With Depp’s latest outing as “Whitey” Bulger in Scott Cooper’s Black Mass (review HERE) it makes sense to look back at the great film roles Johnny Depp has given us over his 30 years of acting. For awhile, we were all getting some fatigue from his Tim Burton roles which have given us some of the best performances along with some of the most annoying, but we are here to celebrate Depp hopefully returning to quality films and roles.

The criteria is mixed because though some of these films aren’t loved by a majority, I contend Depp makes these films as great as they are even with everything else falling into place. Please take note, this is a list of his best films through performance and quality direction combined.

Here is my top 10 list of best film Depp has given us:

10. Edward Scissorhands (1990): From the great composition by Danny Elfman to the childhood idea that later became reality as the romantic dark fantasy, we were given the start of a mixed bag of collaborations between Burton and Depp. Often funny in most sides of the story it is an overall somber tale of love and the hardships a person that is different will face all while discovering their place in this world. It’s a movie that you will appreciate if you like darkly original concepts like this, but even if that’s not the case, it will pull at the heartstrings by the third and final act.

9. Blow (2001): This is not Depp’s first crime/gangster style film and role he’s taken on, but it is one that stands out as he portrays American cocaine smuggler George Jung in this early 2000’s biopic. Depp does so many great things in his roles and subtly through so many roles where he wears make-up shows more vibrantly than most actors tend to be able to do. It may not be a crime classic, it is smartly written and shot with a great eye for setting the tone of any great crime drama.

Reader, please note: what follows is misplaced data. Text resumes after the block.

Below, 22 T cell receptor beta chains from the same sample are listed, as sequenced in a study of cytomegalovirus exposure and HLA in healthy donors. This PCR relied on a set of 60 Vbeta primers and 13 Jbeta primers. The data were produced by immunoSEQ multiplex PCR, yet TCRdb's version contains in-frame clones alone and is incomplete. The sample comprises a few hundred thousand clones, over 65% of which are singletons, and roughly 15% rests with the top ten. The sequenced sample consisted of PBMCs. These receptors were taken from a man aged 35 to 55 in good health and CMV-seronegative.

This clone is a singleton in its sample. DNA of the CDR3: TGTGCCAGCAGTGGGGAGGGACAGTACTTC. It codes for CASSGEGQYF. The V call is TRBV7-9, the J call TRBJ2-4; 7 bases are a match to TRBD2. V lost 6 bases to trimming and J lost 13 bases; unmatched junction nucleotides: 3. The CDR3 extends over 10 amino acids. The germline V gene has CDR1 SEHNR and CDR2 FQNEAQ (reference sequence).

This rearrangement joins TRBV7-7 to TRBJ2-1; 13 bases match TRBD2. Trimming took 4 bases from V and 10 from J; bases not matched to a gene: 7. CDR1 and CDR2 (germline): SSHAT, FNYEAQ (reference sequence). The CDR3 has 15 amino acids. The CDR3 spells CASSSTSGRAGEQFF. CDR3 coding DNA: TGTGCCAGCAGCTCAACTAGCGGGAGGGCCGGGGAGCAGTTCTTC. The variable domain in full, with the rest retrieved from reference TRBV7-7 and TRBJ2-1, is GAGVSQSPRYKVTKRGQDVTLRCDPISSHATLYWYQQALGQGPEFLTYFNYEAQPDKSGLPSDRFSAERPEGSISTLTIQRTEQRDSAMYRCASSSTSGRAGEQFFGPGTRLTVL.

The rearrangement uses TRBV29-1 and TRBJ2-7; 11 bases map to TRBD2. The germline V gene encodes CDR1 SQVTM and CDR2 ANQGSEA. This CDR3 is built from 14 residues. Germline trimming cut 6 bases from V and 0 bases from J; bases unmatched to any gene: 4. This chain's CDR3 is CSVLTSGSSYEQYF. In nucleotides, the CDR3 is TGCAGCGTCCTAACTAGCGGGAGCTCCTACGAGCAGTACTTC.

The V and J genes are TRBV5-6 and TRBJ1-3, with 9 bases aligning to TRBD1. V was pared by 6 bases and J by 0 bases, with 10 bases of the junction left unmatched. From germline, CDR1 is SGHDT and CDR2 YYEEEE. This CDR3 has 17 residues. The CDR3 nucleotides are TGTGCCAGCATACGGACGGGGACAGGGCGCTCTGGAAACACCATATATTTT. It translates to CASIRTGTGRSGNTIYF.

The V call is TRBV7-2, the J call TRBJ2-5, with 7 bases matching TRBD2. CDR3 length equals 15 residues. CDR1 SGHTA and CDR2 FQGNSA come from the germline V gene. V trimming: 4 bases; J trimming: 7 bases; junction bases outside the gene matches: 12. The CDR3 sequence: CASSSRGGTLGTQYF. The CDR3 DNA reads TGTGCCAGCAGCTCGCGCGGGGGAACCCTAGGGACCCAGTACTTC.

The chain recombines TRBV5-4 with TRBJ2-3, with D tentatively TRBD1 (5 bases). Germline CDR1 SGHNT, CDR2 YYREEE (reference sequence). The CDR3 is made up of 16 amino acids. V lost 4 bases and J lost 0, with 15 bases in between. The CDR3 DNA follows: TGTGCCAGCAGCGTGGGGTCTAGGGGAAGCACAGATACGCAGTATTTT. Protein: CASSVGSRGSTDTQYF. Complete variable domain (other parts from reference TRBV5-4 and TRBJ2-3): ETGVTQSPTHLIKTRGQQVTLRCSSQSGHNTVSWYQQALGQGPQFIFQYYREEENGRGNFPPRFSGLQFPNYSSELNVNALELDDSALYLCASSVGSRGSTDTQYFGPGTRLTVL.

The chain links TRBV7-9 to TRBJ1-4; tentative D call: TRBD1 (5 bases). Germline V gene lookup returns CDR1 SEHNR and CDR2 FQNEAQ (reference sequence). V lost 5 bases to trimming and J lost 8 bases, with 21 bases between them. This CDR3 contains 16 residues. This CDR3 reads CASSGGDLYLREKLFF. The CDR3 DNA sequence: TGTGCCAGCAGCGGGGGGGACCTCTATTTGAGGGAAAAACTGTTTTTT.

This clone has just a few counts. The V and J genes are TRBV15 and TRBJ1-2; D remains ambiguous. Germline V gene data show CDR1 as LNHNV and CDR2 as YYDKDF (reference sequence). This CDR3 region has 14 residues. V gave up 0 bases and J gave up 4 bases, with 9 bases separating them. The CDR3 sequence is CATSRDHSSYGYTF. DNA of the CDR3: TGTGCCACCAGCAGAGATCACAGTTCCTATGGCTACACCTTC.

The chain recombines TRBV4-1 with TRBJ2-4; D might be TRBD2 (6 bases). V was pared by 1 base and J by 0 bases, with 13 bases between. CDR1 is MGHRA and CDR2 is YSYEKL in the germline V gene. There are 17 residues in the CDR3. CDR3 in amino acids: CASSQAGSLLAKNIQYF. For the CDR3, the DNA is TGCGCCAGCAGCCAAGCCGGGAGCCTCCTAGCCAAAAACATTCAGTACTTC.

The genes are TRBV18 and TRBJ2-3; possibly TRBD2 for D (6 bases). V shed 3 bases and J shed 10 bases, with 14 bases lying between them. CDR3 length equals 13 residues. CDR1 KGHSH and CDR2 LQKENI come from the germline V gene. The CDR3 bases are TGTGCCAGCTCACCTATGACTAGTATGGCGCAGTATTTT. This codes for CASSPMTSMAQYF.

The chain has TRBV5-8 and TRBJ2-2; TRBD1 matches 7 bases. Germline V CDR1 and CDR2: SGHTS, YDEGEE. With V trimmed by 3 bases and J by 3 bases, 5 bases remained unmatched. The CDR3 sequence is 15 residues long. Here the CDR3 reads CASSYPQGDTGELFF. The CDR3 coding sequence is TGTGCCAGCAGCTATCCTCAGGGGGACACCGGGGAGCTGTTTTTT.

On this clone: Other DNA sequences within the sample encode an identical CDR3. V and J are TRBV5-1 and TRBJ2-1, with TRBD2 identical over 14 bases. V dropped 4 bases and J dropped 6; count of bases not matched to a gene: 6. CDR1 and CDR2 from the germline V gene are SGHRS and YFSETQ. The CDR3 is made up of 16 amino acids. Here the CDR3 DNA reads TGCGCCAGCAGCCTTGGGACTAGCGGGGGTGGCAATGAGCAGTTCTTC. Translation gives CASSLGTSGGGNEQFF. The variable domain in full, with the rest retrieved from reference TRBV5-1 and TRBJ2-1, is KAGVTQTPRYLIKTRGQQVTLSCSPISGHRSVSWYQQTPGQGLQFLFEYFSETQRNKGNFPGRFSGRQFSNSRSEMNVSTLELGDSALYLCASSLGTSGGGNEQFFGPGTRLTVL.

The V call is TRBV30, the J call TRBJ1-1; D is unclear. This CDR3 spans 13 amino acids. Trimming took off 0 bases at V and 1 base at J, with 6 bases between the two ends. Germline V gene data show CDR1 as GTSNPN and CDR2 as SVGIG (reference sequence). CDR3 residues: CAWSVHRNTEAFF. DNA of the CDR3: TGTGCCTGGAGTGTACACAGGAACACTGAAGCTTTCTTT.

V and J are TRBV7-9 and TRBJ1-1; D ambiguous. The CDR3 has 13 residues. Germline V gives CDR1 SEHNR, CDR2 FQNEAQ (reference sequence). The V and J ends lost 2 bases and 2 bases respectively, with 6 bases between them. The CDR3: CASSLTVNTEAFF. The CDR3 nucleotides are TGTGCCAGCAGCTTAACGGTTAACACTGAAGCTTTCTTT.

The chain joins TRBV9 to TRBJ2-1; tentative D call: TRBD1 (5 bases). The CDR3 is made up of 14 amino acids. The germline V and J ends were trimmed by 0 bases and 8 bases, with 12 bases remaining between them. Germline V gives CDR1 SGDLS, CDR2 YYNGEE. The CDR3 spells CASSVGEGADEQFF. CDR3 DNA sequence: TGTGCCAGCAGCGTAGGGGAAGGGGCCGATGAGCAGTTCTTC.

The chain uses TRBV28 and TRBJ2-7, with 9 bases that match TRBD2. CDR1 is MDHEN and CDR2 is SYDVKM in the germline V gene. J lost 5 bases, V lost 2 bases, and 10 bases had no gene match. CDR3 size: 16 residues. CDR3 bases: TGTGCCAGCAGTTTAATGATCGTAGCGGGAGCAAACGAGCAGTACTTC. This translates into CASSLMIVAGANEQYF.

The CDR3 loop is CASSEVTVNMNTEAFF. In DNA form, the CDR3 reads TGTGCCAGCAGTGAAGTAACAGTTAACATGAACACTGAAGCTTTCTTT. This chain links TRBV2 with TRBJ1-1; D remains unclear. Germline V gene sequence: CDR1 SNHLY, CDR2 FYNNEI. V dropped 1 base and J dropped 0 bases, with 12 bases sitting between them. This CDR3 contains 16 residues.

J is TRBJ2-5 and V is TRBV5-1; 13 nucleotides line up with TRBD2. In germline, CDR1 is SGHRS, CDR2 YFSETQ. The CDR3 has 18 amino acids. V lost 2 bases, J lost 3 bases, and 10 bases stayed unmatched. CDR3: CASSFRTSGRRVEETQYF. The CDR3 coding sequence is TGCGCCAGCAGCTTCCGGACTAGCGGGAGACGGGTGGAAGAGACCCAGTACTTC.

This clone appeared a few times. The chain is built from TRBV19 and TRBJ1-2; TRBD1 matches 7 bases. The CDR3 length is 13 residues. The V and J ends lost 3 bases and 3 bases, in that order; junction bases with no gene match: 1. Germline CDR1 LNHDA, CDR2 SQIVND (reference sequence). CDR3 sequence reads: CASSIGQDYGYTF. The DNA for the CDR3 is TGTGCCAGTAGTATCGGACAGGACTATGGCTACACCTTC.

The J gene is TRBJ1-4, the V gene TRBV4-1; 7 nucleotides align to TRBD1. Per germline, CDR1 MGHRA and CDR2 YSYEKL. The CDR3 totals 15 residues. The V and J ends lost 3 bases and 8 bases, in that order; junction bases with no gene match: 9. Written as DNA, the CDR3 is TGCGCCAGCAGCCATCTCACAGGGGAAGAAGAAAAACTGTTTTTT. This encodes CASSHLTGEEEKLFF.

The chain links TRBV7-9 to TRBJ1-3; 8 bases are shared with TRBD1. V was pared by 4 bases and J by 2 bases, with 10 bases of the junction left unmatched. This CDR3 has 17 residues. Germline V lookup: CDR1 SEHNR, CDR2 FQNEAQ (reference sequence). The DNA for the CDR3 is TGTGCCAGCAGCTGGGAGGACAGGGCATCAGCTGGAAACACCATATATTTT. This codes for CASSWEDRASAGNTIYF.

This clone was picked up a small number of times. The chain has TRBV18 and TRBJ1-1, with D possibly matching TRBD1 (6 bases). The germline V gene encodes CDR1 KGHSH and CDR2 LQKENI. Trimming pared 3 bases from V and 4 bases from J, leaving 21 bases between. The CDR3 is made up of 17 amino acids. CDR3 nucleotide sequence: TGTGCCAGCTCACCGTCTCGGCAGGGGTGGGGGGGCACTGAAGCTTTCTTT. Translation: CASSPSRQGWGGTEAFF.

8. Ed Wood (1994): Here it is! The first Tim Burton/Depp collaboration on the list, but it’s not one anyone realizes even exists, sadly. Telling the humorous struggles of famously bad director Ed Wood and his awfully weird habits become a journey into the conflicted mind of a man who dresses as a woman. It was ahead of our current times while winning two Academy Awards later in the year. Check it out if you want a clever black and white picture by Depp and Burton.

7. Once Upon a Time in Mexico (2003): Capping of the series of Robert Rodriguez’s Mexico trilogy, though Bandarez and Hayek are superbly talented and showcase it once again in their film, Depp is the scene stealer as a handsome CIA agent who recruits El Mariachi (Banderas) to kill a Mexican drug dealer before a slew of other big shenanigans ensue. Depp is written in so much that he makes Banderas almost a side character in his own film.

6. Black Mass (2015): I understand this may be a bit soon, but there is no denying that Depp gave us one of his best roles…ever when he was making this movie. Though the movie can be hollow to most and a little short for the rest of us, it doesn’t make Depp any less terrifying as Whitey Bulger. This is one of the films that make-up didn’t make him a literal monster, but something much more real, a psychopathic crime lord.